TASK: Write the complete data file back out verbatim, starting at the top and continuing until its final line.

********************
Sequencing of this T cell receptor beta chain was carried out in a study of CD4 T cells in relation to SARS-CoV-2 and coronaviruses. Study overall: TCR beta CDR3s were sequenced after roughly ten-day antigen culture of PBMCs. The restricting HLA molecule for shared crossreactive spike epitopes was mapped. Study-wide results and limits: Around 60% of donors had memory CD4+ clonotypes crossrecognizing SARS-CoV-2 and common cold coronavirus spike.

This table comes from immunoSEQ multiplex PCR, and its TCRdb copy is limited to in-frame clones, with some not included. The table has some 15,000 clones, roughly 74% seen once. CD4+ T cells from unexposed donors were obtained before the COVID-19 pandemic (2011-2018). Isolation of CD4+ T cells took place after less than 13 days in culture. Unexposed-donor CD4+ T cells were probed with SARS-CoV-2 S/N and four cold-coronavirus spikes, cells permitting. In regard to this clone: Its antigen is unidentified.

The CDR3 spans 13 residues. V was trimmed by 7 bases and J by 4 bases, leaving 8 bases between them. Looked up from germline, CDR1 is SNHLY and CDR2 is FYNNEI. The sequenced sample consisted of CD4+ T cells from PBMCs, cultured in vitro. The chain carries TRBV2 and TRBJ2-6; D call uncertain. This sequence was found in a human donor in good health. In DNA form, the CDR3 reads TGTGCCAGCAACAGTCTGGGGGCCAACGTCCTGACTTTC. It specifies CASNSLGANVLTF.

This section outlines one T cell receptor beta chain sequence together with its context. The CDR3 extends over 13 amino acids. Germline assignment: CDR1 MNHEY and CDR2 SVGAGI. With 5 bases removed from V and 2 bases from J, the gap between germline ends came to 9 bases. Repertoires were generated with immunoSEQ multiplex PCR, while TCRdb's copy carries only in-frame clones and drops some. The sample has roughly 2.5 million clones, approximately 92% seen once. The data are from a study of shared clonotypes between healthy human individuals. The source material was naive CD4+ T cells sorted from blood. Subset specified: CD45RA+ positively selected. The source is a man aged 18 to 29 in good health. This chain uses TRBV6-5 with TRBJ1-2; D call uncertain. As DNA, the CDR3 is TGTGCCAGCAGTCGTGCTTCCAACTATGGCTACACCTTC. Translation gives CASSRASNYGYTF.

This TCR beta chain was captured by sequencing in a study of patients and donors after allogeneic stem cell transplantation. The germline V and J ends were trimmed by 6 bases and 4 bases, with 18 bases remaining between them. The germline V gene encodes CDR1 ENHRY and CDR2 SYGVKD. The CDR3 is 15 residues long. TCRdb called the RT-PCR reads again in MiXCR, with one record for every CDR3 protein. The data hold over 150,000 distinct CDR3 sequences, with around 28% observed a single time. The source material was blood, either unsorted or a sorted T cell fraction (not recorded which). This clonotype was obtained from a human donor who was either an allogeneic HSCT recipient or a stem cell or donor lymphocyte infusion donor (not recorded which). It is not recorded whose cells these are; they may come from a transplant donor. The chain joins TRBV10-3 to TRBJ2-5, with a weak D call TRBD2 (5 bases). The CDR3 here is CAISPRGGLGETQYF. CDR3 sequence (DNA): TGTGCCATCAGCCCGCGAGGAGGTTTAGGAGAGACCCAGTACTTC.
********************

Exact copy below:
Sequencing of this T cell receptor beta chain was carried out in a study of CD4 T cells in relation to SARS-CoV-2 and coronaviruses. Study overall: TCR beta CDR3s were sequenced after roughly ten-day antigen culture of PBMCs. The restricting HLA molecule for shared crossreactive spike epitopes was mapped. Study-wide results and limits: Around 60% of donors had memory CD4+ clonotypes crossrecognizing SARS-CoV-2 and common cold coronavirus spike.

This table comes from immunoSEQ multiplex PCR, and its TCRdb copy is limited to in-frame clones, with some not included. The table has some 15,000 clones, roughly 74% seen once. CD4+ T cells from unexposed donors were obtained before the COVID-19 pandemic (2011-2018). Isolation of CD4+ T cells took place after less than 13 days in culture. Unexposed-donor CD4+ T cells were probed with SARS-CoV-2 S/N and four cold-coronavirus spikes, cells permitting. In regard to this clone: Its antigen is unidentified.

The CDR3 spans 13 residues. V was trimmed by 7 bases and J by 4 bases, leaving 8 bases between them. Looked up from germline, CDR1 is SNHLY and CDR2 is FYNNEI. The sequenced sample consisted of CD4+ T cells from PBMCs, cultured in vitro. The chain carries TRBV2 and TRBJ2-6; D call uncertain. This sequence was found in a human donor in good health. In DNA form, the CDR3 reads TGTGCCAGCAACAGTCTGGGGGCCAACGTCCTGACTTTC. It specifies CASNSLGANVLTF.

This section outlines one T cell receptor beta chain sequence together with its context. The CDR3 extends over 13 amino acids. Germline assignment: CDR1 MNHEY and CDR2 SVGAGI. With 5 bases removed from V and 2 bases from J, the gap between germline ends came to 9 bases. Repertoires were generated with immunoSEQ multiplex PCR, while TCRdb's copy carries only in-frame clones and drops some. The sample has roughly 2.5 million clones, approximately 92% seen once. The data are from a study of shared clonotypes between healthy human individuals. The source material was naive CD4+ T cells sorted from blood. Subset specified: CD45RA+ positively selected. The source is a man aged 18 to 29 in good health. This chain uses TRBV6-5 with TRBJ1-2; D call uncertain. As DNA, the CDR3 is TGTGCCAGCAGTCGTGCTTCCAACTATGGCTACACCTTC. Translation gives CASSRASNYGYTF.

This TCR beta chain was captured by sequencing in a study of patients and donors after allogeneic stem cell transplantation. The germline V and J ends were trimmed by 6 bases and 4 bases, with 18 bases remaining between them. The germline V gene encodes CDR1 ENHRY and CDR2 SYGVKD. The CDR3 is 15 residues long. TCRdb called the RT-PCR reads again in MiXCR, with one record for every CDR3 protein. The data hold over 150,000 distinct CDR3 sequences, with around 28% observed a single time. The source material was blood, either unsorted or a sorted T cell fraction (not recorded which). This clonotype was obtained from a human donor who was either an allogeneic HSCT recipient or a stem cell or donor lymphocyte infusion donor (not recorded which). It is not recorded whose cells these are; they may come from a transplant donor. The chain joins TRBV10-3 to TRBJ2-5, with a weak D call TRBD2 (5 bases). The CDR3 here is CAISPRGGLGETQYF. CDR3 sequence (DNA): TGTGCCATCAGCCCGCGAGGAGGTTTAGGAGAGACCCAGTACTTC.